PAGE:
Section 7. In cases where the delivery of gold coin, gold bullion, or gold certificates by the owners thereof within the time set forth above will involve extraordinary hardship or difficulty, the Secretary of the Treasury may, in his discretion, extend the time within which such delivery must be made. Applications for such extensions must be made in writing under oath; addressed to the Secretary of the Treasury and filed with a Federal reserve bank. Each applications must state the date to which the extension is desired, the amount and location of the gold coin, gold bullion, and gold certificates in respect of which such application is made and the facts showing extension to be necessary to avoid extraordinary hardship or difficulty.

Section 8. The Secretary of the Treasury is hereby authorized and empowered to issue such further regulations as he may deem necessary to carry the purposes of this order and to issue licenses there under, through such officers or agencies as he may designate, including licenses permitting the Federal reserve banks and member banks of the Federal Reserve System, in return for an equivalent amount of other coin, currency or credit, to deliver, earmark or hold in trust gold coin or bullion to or for persons showing the need for same for any of the purposes specified in paragraphs (a), (c), and (d) of Section 2 of these regulations.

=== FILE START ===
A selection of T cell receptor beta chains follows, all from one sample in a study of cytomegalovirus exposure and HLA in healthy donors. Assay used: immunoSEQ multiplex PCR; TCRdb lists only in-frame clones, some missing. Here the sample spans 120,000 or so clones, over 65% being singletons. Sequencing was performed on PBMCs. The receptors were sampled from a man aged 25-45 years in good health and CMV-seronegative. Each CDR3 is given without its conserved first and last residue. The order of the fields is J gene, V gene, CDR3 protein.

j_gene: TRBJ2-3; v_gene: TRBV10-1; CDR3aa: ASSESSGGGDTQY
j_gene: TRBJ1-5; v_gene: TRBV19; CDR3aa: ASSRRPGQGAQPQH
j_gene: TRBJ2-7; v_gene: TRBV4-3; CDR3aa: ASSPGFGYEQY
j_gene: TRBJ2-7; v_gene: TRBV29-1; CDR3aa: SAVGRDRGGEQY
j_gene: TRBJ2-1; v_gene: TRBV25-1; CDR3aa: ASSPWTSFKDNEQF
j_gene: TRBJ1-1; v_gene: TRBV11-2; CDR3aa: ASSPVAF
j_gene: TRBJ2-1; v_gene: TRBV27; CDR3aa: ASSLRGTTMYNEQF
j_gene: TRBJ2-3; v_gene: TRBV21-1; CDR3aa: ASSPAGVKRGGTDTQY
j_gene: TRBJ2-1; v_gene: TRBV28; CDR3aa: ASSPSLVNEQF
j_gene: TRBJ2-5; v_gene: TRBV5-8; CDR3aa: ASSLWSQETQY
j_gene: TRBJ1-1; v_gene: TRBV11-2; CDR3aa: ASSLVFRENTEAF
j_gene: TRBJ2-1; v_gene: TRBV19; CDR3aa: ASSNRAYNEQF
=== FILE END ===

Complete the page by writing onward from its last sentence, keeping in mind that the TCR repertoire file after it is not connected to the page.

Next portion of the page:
Section 9. Whoever willfully violates any provision of this Executive Order or these regulation or of any rule, regulation or license issued there under may be fined not more than $10,000, or,if a natural person may be imprisoned for not more than ten years or both; and any officer, director, or agent of any corporation who knowingly participates in any such violation may be punished by a like fine, imprisonment, or both.

This order and these regulations may be modified or revoked at any time.

Franklin D. Roosevelt
President of the United States of America
April 5, 1933

Nothing Bush and Cheney have ever dreamed of doing will amount to a tiny fraction of what FDR did do.